Given the nature of the series, MST3K has some extra challenges most TV shows don’t have. Most shows use commercial breaks to generate revenue and drop in a minor cliffhanger. When adapted, the show changes to match the format of the big screen, keeping the plot moving through the beat structure of film. MST3K, though, used commercial breaks in part to have the characters react via skit to what they saw and in part to give the audience a respite from the featured movie**. A feature film, though, doesn’t have real commercial breaks; audiences would riot. MST3K: The Movie had to use other means to get to the skits, including a broken film and Mike and the bots just walking out of the theatre to find Servo’s interociter. The result was the same, a break from the film to let the characters react to what they saw and a break for the movie audience from This Island Earth, a slow-paced film that had far too much telling and too little showing, with the alleged main character just along for the ride.
Of course, the movie wasn’t only for new audiences. Long-time viewers could find in-jokes throughout the film, including the use of “Torgo’s Theme” from Manos, The Hands of Fate as Mike uses the external graspers. The movie didn’t rely as much on callbacks as the TV show did, making it a good introduction to new viewers. Any callbacks in the movie, such as “Torgo’s Theme” can give a veteran fan an in to circulate the tapes*** to a new fan. Continuity is important, but a new viewer, especially watching the movie of the TV series, needs to be able to understand what’s going on without needing a ten-page synopsis of the show.
Other movies adapted from a TV series reviewed here at Lost in Translation made an effort to introduce the characters to a new audience. Star Trek: The Motion Picture made sure that the audience knew that Kirk and McCoy were still friends, despite whatever had happened prior to the movie, and that Kirk and Spock were friends, but something happened to the latter before he rejoined the crew of the Enterprise. Likewise, with Absolutely Fabulous: The Movie, the opening scenes establish who Eddy and Patsy are, two women who refuse to grow up, with Eddy rolling out of her car drunk after a fashion event.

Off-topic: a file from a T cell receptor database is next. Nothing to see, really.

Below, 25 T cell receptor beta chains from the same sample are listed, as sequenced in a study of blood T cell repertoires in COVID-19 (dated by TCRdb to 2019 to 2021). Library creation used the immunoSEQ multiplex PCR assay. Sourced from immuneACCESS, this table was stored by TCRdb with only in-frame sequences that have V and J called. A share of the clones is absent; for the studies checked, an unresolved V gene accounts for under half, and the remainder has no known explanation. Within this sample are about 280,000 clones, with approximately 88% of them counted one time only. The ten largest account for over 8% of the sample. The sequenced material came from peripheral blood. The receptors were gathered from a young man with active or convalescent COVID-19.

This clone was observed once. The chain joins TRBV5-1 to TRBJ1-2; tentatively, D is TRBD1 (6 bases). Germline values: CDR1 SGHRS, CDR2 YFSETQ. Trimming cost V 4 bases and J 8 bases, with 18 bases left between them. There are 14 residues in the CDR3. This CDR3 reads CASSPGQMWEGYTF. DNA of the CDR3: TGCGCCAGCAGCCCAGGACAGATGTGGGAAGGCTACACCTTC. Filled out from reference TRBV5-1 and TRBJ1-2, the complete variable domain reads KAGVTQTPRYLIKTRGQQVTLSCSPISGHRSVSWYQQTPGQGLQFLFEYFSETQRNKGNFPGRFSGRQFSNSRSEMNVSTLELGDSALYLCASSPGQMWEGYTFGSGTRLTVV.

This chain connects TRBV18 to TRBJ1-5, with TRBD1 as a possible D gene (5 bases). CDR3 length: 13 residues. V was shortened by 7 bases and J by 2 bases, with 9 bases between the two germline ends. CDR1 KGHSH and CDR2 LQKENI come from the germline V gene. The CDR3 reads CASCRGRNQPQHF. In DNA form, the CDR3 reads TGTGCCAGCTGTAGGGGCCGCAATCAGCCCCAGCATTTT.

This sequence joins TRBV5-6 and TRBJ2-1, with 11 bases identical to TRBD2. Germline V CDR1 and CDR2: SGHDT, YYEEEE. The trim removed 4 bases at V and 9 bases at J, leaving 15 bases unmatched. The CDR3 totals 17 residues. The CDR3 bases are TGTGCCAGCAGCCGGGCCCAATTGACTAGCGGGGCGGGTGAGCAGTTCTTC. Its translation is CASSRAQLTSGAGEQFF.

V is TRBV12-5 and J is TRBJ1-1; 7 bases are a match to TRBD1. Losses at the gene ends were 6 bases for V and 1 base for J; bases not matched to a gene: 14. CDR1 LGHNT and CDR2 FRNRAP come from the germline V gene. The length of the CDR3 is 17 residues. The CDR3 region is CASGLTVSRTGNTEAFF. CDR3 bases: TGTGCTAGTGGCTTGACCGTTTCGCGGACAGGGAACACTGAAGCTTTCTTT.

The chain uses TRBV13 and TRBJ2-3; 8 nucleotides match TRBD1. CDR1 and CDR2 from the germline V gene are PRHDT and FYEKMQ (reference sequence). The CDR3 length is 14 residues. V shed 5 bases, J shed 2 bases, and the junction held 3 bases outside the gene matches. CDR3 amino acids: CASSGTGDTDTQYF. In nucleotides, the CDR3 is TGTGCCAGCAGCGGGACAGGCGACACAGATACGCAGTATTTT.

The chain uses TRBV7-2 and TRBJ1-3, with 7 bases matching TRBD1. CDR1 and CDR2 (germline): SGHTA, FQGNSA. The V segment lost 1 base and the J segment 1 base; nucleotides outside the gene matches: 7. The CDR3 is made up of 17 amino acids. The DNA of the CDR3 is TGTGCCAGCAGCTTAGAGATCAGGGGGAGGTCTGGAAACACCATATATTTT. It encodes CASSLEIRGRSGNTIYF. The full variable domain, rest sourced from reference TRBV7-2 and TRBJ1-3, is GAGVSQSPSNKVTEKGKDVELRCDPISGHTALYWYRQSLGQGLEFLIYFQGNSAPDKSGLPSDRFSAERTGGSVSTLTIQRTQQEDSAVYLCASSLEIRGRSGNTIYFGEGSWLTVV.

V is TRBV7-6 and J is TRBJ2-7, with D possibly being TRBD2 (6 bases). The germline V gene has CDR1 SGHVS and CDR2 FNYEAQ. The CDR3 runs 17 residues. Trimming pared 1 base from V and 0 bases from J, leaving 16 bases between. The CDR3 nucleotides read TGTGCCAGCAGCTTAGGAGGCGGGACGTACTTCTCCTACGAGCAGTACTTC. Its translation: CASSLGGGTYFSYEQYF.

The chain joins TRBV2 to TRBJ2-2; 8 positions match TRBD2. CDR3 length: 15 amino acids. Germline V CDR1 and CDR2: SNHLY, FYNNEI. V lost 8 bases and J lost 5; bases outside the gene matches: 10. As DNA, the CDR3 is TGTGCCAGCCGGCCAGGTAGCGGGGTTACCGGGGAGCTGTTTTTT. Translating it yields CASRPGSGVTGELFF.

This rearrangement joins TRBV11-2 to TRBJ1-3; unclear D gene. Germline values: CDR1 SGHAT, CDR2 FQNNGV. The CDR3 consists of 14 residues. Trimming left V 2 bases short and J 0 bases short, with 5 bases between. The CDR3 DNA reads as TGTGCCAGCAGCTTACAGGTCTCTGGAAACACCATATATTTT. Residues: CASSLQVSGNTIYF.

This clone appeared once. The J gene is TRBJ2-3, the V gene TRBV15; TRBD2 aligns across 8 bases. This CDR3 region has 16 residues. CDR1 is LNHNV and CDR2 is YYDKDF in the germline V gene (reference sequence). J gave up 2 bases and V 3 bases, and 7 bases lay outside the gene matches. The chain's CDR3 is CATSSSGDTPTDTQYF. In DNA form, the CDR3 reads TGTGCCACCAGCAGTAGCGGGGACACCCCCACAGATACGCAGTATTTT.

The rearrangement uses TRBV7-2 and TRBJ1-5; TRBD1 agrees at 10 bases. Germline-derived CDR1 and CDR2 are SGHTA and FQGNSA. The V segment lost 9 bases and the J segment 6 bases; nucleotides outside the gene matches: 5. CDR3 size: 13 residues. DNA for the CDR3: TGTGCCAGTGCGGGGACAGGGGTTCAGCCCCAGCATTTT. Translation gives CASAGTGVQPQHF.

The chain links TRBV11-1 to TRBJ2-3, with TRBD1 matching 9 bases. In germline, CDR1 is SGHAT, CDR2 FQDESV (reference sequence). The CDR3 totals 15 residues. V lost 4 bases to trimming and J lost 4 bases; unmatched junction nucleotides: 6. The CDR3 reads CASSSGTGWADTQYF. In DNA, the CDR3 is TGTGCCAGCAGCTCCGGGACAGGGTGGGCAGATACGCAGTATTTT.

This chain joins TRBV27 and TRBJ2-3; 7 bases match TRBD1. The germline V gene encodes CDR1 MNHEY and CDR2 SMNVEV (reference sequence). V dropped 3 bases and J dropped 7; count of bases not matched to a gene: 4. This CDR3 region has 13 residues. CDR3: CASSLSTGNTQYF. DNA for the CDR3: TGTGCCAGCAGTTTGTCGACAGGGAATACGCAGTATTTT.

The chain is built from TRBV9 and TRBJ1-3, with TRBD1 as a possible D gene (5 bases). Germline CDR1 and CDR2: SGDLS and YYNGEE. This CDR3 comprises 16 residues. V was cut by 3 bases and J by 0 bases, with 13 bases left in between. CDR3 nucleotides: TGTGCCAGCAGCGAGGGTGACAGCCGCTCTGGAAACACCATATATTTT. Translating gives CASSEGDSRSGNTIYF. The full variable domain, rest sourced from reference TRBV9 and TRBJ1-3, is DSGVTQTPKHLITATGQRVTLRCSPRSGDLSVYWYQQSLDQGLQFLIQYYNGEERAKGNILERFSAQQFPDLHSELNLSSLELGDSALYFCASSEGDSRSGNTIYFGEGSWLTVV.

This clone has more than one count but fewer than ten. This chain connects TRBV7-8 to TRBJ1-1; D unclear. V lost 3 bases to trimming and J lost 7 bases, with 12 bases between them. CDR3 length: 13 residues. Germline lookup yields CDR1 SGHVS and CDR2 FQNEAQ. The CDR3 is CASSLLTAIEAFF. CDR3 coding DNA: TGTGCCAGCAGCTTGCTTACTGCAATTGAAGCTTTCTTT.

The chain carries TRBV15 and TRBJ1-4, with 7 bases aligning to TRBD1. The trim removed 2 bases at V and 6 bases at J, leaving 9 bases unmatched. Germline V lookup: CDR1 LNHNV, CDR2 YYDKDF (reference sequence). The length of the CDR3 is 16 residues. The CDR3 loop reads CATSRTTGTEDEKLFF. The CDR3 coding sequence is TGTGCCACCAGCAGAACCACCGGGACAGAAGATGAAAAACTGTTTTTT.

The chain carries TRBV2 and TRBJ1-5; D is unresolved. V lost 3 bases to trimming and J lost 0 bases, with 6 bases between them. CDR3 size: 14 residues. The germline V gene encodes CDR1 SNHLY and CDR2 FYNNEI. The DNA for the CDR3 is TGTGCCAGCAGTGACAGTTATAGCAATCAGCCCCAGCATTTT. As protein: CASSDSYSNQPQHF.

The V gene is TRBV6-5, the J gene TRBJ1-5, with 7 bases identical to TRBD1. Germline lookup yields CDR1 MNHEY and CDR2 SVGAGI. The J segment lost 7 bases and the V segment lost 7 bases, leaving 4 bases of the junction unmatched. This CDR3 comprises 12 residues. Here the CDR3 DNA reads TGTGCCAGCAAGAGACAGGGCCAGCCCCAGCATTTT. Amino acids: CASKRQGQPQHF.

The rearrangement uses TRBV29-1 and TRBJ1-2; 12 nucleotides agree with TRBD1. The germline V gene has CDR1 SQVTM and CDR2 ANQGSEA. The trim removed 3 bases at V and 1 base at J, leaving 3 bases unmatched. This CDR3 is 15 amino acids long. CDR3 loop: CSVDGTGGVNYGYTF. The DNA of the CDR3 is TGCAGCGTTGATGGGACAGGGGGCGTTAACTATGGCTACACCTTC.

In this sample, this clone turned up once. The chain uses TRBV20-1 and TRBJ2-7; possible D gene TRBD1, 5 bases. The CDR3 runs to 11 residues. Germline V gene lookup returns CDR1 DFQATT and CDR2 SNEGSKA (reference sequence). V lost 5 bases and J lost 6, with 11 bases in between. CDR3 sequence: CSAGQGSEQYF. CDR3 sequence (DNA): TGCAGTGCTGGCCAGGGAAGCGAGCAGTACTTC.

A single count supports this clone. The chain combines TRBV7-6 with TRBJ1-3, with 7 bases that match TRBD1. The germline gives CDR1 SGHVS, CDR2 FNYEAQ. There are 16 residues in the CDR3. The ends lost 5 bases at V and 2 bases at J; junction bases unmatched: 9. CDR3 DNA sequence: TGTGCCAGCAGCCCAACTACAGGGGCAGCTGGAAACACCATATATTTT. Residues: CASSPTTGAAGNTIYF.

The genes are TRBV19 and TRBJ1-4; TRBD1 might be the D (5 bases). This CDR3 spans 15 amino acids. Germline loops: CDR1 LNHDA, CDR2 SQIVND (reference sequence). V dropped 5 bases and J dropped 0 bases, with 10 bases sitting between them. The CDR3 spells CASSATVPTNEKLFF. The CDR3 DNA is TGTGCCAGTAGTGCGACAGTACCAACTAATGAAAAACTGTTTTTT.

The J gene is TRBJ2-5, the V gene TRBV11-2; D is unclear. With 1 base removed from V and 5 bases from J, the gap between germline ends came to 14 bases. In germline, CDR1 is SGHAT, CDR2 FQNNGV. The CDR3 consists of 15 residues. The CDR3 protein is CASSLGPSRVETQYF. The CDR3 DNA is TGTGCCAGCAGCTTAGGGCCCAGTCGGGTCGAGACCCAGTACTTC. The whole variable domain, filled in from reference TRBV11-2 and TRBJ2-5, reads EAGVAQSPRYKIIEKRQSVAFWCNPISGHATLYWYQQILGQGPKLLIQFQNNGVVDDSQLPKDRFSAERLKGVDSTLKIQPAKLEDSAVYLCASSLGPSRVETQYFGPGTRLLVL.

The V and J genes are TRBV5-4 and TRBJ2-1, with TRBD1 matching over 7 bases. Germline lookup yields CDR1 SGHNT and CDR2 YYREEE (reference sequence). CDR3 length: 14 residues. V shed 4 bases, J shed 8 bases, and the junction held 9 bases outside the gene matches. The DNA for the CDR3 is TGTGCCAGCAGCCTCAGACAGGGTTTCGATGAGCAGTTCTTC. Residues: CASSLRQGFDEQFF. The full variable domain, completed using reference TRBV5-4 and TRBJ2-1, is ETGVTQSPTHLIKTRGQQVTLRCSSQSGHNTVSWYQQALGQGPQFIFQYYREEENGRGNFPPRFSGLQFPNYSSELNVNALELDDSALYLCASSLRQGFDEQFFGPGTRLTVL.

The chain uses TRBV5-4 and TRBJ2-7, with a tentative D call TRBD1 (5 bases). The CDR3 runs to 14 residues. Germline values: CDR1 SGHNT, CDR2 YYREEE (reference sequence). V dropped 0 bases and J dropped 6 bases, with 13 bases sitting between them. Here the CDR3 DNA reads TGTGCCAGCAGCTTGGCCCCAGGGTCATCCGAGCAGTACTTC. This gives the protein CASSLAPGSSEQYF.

Introducing the characters and situation isn’t a problem for just TV series adapted into film. Other media have the same problem, letting the audience know what’s going on and who the main characters are. With television, though, the medium is similar to film, both being visual, that it can be too easy to forget that the characters need to be re-introduced. Failure to do so locks out a portion of the potential audience, leaving them outside and not watching. Without the extra audience, the film could flop at the box office.
* There are exceptions, such as the entire 007 film run, and even Die Another Day turned the traditional Bond titles into a plot-relevant sequence.
** The series riffed on older B-movies, serials, and shorts, where the quality of the featured film was guaranteed to be bad but with hooks for the riffs. Alien from L.A. was but one film, but represented the type of work found on MST3K, bad but watchable with people having fun with it.
*** The series encouraged fans to circulate tapes of the episodes because of the limited access early audiences had. Not all cable companies carried Comedy Central at the time, and international audiences had to deal with a complex web of rights and licenses that the MST3K crew didn’t have to worry about.